China’s internet companies have turned around payment systems dom estically. Now they are turning to global market, says retail analyst Ben Cavender to Cryptocoinnews. Alibaba’s Ant Financial now is setting up a war chest to conquer those global markets.
Category Archives: branding
China has moved away from its copycat culture in much of manufacturing and R&D, but is still lacking experienced talent when it comes to developing design. That is just a matter of time, tells Peking University business professor Jeffrey Towson to Bloomberg. Branding and quality of design are getting higher on the agenda.
China’s consumers are becoming increasingly a force the rest of the world has to take into account, writes Beida business professor Jeffrey Towson at his weblog. Not only have Chinese more disposable income, they not only go for cheap offers, and regularly disrupt the world.
Coca-Cola surprised many branding experts by launching a tin of sparkling water called ‘Valser’ to Chinese consumers for US$9. It is not impossible, says branding guru Tom Doctoroff to the South China Morning Post, but then they have to change their marketing dramatically. “Turn it into a social currency,” Doctoroff says.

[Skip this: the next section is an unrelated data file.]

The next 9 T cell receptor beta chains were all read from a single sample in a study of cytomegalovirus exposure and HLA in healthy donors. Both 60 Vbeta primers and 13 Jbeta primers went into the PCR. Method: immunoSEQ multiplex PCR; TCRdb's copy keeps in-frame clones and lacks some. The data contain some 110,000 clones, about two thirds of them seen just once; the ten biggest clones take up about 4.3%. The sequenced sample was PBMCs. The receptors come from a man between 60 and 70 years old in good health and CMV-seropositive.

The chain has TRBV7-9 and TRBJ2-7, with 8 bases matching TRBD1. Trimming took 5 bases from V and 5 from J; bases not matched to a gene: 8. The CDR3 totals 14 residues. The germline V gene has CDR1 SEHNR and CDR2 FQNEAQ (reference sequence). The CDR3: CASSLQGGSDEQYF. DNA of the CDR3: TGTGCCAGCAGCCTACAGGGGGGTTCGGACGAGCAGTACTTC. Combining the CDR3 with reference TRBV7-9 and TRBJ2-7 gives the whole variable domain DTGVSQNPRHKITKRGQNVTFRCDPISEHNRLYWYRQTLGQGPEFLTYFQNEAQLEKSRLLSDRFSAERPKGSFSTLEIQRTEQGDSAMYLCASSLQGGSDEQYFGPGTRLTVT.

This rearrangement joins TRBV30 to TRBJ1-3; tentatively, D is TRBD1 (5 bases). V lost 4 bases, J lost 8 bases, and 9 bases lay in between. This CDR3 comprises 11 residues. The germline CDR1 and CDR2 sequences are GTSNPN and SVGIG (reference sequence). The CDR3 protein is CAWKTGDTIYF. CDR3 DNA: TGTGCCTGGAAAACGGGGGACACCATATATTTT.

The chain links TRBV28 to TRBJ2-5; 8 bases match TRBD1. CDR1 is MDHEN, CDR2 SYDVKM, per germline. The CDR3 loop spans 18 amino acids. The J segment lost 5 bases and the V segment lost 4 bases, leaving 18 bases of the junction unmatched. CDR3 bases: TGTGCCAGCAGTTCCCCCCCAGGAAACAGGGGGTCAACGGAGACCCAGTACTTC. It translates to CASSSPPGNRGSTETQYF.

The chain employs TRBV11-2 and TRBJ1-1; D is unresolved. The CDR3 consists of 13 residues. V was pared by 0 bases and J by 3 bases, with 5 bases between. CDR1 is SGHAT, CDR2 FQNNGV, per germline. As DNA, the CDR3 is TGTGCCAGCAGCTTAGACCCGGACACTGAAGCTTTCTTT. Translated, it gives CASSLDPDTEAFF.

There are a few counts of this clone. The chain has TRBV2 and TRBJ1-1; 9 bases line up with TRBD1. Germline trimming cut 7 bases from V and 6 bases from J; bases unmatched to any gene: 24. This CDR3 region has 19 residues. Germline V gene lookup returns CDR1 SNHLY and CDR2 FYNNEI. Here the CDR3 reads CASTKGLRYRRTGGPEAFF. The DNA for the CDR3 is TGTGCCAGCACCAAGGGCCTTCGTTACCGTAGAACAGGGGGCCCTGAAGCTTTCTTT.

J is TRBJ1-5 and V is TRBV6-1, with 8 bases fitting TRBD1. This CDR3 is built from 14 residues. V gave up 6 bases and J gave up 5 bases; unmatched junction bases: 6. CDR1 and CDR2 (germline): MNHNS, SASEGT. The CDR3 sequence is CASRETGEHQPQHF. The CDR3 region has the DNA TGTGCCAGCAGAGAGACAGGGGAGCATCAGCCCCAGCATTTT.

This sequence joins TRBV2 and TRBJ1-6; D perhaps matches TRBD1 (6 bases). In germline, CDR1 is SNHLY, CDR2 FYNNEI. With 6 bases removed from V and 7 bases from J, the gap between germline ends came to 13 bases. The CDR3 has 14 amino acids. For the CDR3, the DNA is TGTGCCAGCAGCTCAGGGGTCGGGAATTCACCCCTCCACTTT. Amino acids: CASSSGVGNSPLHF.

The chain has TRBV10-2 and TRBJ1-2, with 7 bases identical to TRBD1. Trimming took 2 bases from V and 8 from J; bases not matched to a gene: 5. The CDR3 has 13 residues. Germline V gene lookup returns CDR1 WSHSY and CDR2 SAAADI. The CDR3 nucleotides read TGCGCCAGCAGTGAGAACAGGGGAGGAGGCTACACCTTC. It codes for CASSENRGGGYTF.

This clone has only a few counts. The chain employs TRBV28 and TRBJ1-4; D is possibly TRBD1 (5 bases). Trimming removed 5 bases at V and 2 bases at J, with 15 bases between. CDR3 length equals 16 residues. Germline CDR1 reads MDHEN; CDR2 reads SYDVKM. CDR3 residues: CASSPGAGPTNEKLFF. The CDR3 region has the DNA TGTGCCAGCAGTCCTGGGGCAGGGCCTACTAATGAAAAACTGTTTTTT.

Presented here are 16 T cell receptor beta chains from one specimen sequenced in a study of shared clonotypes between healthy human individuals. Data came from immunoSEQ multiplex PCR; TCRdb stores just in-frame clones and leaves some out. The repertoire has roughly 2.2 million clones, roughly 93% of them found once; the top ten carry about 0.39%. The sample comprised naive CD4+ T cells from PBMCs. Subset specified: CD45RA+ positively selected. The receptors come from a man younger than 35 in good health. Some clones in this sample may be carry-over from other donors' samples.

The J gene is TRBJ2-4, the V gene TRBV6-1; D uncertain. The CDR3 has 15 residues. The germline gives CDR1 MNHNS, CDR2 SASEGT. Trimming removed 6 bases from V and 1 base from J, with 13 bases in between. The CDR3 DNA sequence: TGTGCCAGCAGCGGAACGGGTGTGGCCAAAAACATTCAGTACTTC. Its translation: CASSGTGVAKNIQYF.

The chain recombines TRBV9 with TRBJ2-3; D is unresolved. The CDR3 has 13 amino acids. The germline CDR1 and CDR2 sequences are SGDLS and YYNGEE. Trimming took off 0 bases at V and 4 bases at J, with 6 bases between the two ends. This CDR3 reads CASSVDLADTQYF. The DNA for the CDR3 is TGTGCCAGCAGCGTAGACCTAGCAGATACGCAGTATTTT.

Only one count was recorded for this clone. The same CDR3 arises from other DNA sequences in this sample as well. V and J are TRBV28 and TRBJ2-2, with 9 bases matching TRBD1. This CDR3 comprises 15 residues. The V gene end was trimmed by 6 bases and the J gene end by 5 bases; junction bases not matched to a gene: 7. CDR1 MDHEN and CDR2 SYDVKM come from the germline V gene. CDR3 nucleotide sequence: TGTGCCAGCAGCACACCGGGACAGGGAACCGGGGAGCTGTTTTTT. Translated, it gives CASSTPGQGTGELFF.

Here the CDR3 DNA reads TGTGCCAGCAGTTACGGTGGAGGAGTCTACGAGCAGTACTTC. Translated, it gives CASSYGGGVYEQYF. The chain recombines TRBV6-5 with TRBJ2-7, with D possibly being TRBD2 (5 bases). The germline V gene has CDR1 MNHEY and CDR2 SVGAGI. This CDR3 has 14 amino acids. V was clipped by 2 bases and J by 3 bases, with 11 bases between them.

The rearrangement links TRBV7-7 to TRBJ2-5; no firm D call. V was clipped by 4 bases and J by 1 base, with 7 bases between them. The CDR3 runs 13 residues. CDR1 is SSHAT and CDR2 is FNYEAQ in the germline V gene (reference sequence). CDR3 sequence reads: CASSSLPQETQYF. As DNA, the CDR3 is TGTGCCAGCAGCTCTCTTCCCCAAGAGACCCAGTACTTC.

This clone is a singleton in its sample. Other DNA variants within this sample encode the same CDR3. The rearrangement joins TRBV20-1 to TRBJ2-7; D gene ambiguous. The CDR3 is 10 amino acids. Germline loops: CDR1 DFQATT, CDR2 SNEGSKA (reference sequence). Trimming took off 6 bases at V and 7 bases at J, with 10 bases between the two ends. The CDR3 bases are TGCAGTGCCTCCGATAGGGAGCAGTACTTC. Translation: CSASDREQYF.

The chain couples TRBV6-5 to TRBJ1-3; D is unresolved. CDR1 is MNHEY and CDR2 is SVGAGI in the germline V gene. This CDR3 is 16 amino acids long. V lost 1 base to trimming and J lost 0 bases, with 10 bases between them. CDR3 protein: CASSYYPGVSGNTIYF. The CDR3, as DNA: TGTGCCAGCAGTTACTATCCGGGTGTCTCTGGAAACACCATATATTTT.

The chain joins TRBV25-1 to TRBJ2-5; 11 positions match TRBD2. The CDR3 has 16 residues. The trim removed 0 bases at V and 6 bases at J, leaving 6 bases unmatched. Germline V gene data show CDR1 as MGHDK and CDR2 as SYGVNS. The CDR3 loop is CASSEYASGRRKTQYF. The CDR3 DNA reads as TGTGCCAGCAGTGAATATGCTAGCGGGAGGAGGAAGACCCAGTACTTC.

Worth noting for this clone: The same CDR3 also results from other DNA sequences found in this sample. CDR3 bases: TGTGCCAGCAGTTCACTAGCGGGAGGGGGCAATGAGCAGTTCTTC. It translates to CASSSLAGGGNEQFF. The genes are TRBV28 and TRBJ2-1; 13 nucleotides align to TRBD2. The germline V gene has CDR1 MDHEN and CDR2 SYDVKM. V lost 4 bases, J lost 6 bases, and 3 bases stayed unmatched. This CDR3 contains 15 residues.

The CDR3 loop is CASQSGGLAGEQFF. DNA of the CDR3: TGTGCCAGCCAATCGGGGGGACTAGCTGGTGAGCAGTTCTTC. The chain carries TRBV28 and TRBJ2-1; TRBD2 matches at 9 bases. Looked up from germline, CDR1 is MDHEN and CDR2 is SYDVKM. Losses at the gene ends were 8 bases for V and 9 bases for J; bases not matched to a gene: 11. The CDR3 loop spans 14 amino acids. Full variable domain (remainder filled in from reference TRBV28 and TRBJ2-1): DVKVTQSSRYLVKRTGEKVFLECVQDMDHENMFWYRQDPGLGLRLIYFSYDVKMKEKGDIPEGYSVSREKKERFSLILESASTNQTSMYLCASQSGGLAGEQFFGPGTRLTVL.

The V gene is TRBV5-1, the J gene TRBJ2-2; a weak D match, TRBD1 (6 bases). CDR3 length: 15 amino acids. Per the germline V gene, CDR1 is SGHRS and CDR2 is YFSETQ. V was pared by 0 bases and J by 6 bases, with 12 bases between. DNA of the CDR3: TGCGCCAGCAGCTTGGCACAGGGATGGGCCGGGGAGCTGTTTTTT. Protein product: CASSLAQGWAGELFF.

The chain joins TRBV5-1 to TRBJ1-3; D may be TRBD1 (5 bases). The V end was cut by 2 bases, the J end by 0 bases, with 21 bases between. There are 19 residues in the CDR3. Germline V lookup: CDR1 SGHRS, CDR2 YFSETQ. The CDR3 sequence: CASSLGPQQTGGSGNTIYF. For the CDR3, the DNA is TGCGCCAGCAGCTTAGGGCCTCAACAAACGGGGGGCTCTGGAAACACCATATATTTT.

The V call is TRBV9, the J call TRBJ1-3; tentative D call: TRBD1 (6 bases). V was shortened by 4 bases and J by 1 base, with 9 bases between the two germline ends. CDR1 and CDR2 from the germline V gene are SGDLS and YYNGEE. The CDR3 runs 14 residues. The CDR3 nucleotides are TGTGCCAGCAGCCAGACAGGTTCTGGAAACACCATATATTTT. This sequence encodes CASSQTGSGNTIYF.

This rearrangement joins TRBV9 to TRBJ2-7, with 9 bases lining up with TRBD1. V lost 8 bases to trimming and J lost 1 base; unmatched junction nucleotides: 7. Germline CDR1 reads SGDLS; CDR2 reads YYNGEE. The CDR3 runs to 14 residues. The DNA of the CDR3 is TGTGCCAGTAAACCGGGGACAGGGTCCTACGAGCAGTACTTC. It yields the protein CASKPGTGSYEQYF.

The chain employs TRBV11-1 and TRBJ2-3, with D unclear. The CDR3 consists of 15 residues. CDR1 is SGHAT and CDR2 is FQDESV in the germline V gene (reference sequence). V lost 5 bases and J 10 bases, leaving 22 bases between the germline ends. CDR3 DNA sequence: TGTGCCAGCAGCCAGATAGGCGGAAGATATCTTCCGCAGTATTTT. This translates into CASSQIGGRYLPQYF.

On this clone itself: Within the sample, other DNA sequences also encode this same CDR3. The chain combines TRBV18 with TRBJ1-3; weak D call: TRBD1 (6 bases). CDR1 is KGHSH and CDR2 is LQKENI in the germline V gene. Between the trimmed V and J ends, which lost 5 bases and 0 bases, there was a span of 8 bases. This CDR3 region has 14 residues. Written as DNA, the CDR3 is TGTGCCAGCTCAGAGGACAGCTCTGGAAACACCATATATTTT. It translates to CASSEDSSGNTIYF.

Gaining soft power is not an exclusive issue for China’s government. Jacky Chan and Wanda might be equally important for how the world sees China, says branding expert Ben Cavender to the South China Morning Post.
Carlsberg and Ford are two Western companies who were on they way down in China, but managed to renew themselves. Beida Business professor Jeffrey Towson uses on his website their examples to explain what companies can do to change their China operation for the better to draw some important lessons. (With a sidestep to Nanjing Fiat)
Yum! China has been spun-off and needs a solid strategy to grow in China. Franchising is such a key strategy, writes Beida business professor Jeffrey Towson on his weblog. ” This is exactly what 3G Capital has done since acquiring Burger King.”
The successful hot-pot chain HaiDiLao is not only expanding fast in China, but has also set its eyes on foreign markets. That might be too early, judges business analyst Shaun Rein in Bloomberg. Moving into markets with different requirements might be too dangerous, especially outside Asia.
When Haier took over GE’s Appliances, US management feared the future. But the Chinese takeover is very different from the American style, they discovered. Western firms are victim of their traditional viewpoints, tells IMD-professor Bill Fischer, who studied Haier’s very different corporate style, to AP.
The first wave of Chinese consumers has always been hard to get: prudent, and worried about their future. Beida business professor Jeffrey Towson describes at his weblog how the millennials have become an altogether different breed of consumers. On brand loyalty, emotion and confidence.